Why Fremtenkt?

Our work starts from the recognition that the transition to sustainability represents a historic opportunity to reshape our societies.

Our belief is that the futures of society must be given shape by those who will inhabit them: the public.

Our programs therefore aim to include those who are otherwise excluded, expedite and democratise the transition to sustainability, and give people of all ages renewed faith in the potential for the future to be far better than the present.

To achieve this, we use, among other things, Futures Workshops: a method that combines criticism, creativity and practical planning in a way that allows anyone to identify current problems, dream up visions of futures, and make plans for how to get from here(s) to there(s).

Read more about our digital and physical workshops and what we offer here.

Why Fremtenkt? Because the future is created here and now, from the bottom up.

What is a Future Workshop?

Ragnhild during a Futures Workshop with teachers at Fyllingsdalen VGS
Ragnhild during a Futures Workshop with teachers at Fyllingsdalen VGS

The Future Workshop is a method, as the originator Robert Jungk put it, for awakening the imagination as an antidote to resignation.

The method allows people with diverse backgrounds, motivations, and levels of self-assurance to contribute their criticism of the status quo, and their hopes for the future, drawing on their own experiences and competencies.

The workshop follows simple, democratic rules, establishing a space in which the participants decide what happens. By anticipating, in miniature, a truly democratic society, the workshop also allows participants to rehearse the role of active citizens helping shape the future of the wider society—whether it be through their work, their participation in civil society, or a combination.

The three phases of the workshop—criticism, utopia, actualisation—unleash an unfiltered critique of what is wrong today, generate imaginative images of how good the future might be, and make realistic plans for realising these visions.

The Future Workshop goes contains three phases:

  1. Criticism
    What’s wrong or doesn’t work today?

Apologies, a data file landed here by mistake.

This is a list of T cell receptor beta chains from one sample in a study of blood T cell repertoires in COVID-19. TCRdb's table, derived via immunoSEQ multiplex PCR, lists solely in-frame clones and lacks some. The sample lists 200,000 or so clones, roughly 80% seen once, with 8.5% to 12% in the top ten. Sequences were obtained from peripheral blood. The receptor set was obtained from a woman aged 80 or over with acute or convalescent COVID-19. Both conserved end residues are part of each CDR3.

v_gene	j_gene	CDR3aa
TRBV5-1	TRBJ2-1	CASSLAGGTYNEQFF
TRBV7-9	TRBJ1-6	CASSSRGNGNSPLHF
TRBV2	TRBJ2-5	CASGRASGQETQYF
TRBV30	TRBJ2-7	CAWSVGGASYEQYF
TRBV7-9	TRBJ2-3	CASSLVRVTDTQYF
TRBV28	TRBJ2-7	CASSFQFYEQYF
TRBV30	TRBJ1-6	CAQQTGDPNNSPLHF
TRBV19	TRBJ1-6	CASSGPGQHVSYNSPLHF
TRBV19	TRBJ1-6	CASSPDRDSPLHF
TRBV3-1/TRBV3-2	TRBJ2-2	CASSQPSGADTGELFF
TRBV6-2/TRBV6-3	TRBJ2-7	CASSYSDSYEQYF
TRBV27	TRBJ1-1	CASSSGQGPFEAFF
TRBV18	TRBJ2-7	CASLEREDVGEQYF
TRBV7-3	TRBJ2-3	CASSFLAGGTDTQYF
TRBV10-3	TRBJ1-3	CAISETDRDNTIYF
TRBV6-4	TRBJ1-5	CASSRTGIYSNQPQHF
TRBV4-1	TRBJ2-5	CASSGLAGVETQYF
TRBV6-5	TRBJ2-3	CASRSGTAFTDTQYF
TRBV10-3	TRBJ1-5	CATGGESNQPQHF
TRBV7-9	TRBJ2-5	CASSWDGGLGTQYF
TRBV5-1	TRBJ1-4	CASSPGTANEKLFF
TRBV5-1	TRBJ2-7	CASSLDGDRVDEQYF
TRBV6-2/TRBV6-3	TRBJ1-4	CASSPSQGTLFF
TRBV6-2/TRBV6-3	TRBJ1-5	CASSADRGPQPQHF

2. Utopia
    If you could decide, what would things be like?
  3. Actualisation
    What can you, alone or together, do to bring the way things are closer to how you wish they were?

Which provide three, distinct results:

  1. Unfiltered criticism
    of the way things are today.
  2. Imaginative images
    of how good they might be.
  3. Realistic plans
    for how you are to go about realising these visions. Starting Monday.

The Future Workshop provides practical training in active citizenship, and contributes to creating a more Futures Literate 1 citizenry equipped to work together to achieve the transformation of our societies into ones that are environmentally, socially and economically sustainable.

Digital Futures Workshops

Eksempel på arbeidsrom for digitalt fremtidsverksted
Example of working area in a digital Futures Workshop

Fremtenkt are currently developing digital, online versions of Jungk and Müllert's original method, in part to take advantage of contemporary digital tools and the opportunities they offer for collaboration regardless of geographical location.

We have already hosted workshops using this method with participants from multiple continents, and are in talks with several European networks of Future Workshop practitioners on collaborations to develop, spread and test digital versions of the Future Workshop.

Who are Fremtenkt?

Anyone can be fremtenkt 2. But for now, it’s the two of us:

Ragnhild Nabben

Ragnhild has an MA in comparative literature from the Norwegian University of Science and Technology (NTNU) and Sorbonne, as well as a diploma from Skrivekunstakademiet in Hordaland. Her experience includes work as head of outreach and project manager at the Olav H. Hauge Centre for Poetry.

Ragnhild also has experience as a teacher and a special needs teacher.

Sveinung Sundfør Sivertsen

Sveinung has a BA in chemistry and an MA in philosophy from NTNU and Universität Leipzig. He defended his PhD dissertation in philosophy (How to be a good sentimentalist) in October 2019 at the University of Bergen.

Sveinung’s experience includes teaching, tutoring and lecturing at the Norwegian University of Life Sciences and University of Bergen. He has also taught classes in elementary school and high school, and has worked in geriatric care.

Fremtenkt has received financial backing from:

and support from among others:

Interested in working with us?

Get in touch at

  1. Riel Miller: “We use the future every day. We predict, we fear and we hope. Anticipation is a powerful force shaping what we see and do, but we do not think very often about why or how we use the future. Futures Literacy is a capability that offers insights into both the reasons and the methods humans deploy when they anticipate. Being 'futures literate' enables people, together, to appreciate the world more fully, to use the future to innovate the present.” ↩︎
  2. fremtenkt (adj): ‘forward thinking’ in the sense of someone who thinks about the future; similar to nb: fremsynt (adj), fremsyn (noun), which are the Norwegian equivalents of en: foresight (noun). ↩︎